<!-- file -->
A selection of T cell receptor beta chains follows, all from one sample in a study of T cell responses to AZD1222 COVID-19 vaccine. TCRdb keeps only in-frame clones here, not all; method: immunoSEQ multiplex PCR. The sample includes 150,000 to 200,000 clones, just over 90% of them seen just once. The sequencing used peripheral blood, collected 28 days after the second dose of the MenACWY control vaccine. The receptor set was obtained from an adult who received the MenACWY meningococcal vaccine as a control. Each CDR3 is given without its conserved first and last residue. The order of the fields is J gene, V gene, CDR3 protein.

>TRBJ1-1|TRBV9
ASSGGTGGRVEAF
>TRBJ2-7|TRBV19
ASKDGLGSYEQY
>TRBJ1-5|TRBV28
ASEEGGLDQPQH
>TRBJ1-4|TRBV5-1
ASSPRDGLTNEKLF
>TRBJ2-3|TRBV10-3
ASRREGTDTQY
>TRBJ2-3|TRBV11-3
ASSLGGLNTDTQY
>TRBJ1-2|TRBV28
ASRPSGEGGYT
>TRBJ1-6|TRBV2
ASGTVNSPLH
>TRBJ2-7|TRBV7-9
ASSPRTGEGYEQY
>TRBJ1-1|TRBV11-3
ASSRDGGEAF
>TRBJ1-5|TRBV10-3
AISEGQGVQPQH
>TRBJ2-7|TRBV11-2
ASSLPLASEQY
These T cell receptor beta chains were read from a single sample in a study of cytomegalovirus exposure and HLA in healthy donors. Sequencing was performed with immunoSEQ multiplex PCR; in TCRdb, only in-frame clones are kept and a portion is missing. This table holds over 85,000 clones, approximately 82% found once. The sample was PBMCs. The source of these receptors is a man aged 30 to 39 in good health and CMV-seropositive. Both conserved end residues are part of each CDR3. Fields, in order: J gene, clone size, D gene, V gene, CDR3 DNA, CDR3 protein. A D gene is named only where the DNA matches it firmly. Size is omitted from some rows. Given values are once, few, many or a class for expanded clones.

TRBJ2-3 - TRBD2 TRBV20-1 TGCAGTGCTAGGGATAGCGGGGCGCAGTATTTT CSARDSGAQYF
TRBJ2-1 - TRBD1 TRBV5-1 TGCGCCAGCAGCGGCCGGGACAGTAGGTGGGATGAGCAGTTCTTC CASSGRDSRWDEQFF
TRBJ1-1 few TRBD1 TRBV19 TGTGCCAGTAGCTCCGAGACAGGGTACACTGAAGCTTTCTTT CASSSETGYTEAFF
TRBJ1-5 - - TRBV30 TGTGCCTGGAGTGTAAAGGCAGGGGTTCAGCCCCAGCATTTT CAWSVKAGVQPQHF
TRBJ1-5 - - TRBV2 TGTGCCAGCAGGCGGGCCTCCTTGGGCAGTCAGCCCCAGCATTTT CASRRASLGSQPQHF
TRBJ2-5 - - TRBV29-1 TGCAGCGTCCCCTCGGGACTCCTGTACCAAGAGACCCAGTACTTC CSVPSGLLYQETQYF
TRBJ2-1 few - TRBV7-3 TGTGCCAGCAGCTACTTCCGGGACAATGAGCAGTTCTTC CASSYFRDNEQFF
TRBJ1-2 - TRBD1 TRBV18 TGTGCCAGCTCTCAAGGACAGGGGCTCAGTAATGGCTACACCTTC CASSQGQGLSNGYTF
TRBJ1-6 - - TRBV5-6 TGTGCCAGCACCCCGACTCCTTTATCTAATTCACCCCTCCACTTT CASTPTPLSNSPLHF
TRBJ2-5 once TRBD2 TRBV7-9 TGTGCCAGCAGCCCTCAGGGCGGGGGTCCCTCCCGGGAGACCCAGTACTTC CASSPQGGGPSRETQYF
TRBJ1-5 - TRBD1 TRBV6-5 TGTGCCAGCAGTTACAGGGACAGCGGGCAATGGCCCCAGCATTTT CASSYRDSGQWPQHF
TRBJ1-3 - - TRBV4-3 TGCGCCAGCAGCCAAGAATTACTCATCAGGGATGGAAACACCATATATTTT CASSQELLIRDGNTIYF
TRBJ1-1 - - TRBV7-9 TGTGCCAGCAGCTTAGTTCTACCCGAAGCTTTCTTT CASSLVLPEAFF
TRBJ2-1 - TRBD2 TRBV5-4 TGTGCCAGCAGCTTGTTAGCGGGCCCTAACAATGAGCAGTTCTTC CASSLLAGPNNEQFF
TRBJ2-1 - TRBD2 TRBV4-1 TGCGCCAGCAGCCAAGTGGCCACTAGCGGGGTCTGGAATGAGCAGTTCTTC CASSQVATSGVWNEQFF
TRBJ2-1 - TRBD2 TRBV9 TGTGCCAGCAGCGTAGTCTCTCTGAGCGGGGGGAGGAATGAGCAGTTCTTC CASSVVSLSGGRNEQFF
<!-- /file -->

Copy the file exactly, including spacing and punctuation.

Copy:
A selection of T cell receptor beta chains follows, all from one sample in a study of T cell responses to AZD1222 COVID-19 vaccine. TCRdb keeps only in-frame clones here, not all; method: immunoSEQ multiplex PCR. The sample includes 150,000 to 200,000 clones, just over 90% of them seen just once. The sequencing used peripheral blood, collected 28 days after the second dose of the MenACWY control vaccine. The receptor set was obtained from an adult who received the MenACWY meningococcal vaccine as a control. Each CDR3 is given without its conserved first and last residue. The order of the fields is J gene, V gene, CDR3 protein.

>TRBJ1-1|TRBV9
ASSGGTGGRVEAF
>TRBJ2-7|TRBV19
ASKDGLGSYEQY
>TRBJ1-5|TRBV28
ASEEGGLDQPQH
>TRBJ1-4|TRBV5-1
ASSPRDGLTNEKLF
>TRBJ2-3|TRBV10-3
ASRREGTDTQY
>TRBJ2-3|TRBV11-3
ASSLGGLNTDTQY
>TRBJ1-2|TRBV28
ASRPSGEGGYT
>TRBJ1-6|TRBV2
ASGTVNSPLH
>TRBJ2-7|TRBV7-9
ASSPRTGEGYEQY
>TRBJ1-1|TRBV11-3
ASSRDGGEAF
>TRBJ1-5|TRBV10-3
AISEGQGVQPQH
>TRBJ2-7|TRBV11-2
ASSLPLASEQY
These T cell receptor beta chains were read from a single sample in a study of cytomegalovirus exposure and HLA in healthy donors. Sequencing was performed with immunoSEQ multiplex PCR; in TCRdb, only in-frame clones are kept and a portion is missing. This table holds over 85,000 clones, approximately 82% found once. The sample was PBMCs. The source of these receptors is a man aged 30 to 39 in good health and CMV-seropositive. Both conserved end residues are part of each CDR3. Fields, in order: J gene, clone size, D gene, V gene, CDR3 DNA, CDR3 protein. A D gene is named only where the DNA matches it firmly. Size is omitted from some rows. Given values are once, few, many or a class for expanded clones.

TRBJ2-3 - TRBD2 TRBV20-1 TGCAGTGCTAGGGATAGCGGGGCGCAGTATTTT CSARDSGAQYF
TRBJ2-1 - TRBD1 TRBV5-1 TGCGCCAGCAGCGGCCGGGACAGTAGGTGGGATGAGCAGTTCTTC CASSGRDSRWDEQFF
TRBJ1-1 few TRBD1 TRBV19 TGTGCCAGTAGCTCCGAGACAGGGTACACTGAAGCTTTCTTT CASSSETGYTEAFF
TRBJ1-5 - - TRBV30 TGTGCCTGGAGTGTAAAGGCAGGGGTTCAGCCCCAGCATTTT CAWSVKAGVQPQHF
TRBJ1-5 - - TRBV2 TGTGCCAGCAGGCGGGCCTCCTTGGGCAGTCAGCCCCAGCATTTT CASRRASLGSQPQHF
TRBJ2-5 - - TRBV29-1 TGCAGCGTCCCCTCGGGACTCCTGTACCAAGAGACCCAGTACTTC CSVPSGLLYQETQYF
TRBJ2-1 few - TRBV7-3 TGTGCCAGCAGCTACTTCCGGGACAATGAGCAGTTCTTC CASSYFRDNEQFF
TRBJ1-2 - TRBD1 TRBV18 TGTGCCAGCTCTCAAGGACAGGGGCTCAGTAATGGCTACACCTTC CASSQGQGLSNGYTF
TRBJ1-6 - - TRBV5-6 TGTGCCAGCACCCCGACTCCTTTATCTAATTCACCCCTCCACTTT CASTPTPLSNSPLHF
TRBJ2-5 once TRBD2 TRBV7-9 TGTGCCAGCAGCCCTCAGGGCGGGGGTCCCTCCCGGGAGACCCAGTACTTC CASSPQGGGPSRETQYF
TRBJ1-5 - TRBD1 TRBV6-5 TGTGCCAGCAGTTACAGGGACAGCGGGCAATGGCCCCAGCATTTT CASSYRDSGQWPQHF
TRBJ1-3 - - TRBV4-3 TGCGCCAGCAGCCAAGAATTACTCATCAGGGATGGAAACACCATATATTTT CASSQELLIRDGNTIYF
TRBJ1-1 - - TRBV7-9 TGTGCCAGCAGCTTAGTTCTACCCGAAGCTTTCTTT CASSLVLPEAFF
TRBJ2-1 - TRBD2 TRBV5-4 TGTGCCAGCAGCTTGTTAGCGGGCCCTAACAATGAGCAGTTCTTC CASSLLAGPNNEQFF
TRBJ2-1 - TRBD2 TRBV4-1 TGCGCCAGCAGCCAAGTGGCCACTAGCGGGGTCTGGAATGAGCAGTTCTTC CASSQVATSGVWNEQFF
TRBJ2-1 - TRBD2 TRBV9 TGTGCCAGCAGCGTAGTCTCTCTGAGCGGGGGGAGGAATGAGCAGTTCTTC CASSVVSLSGGRNEQFF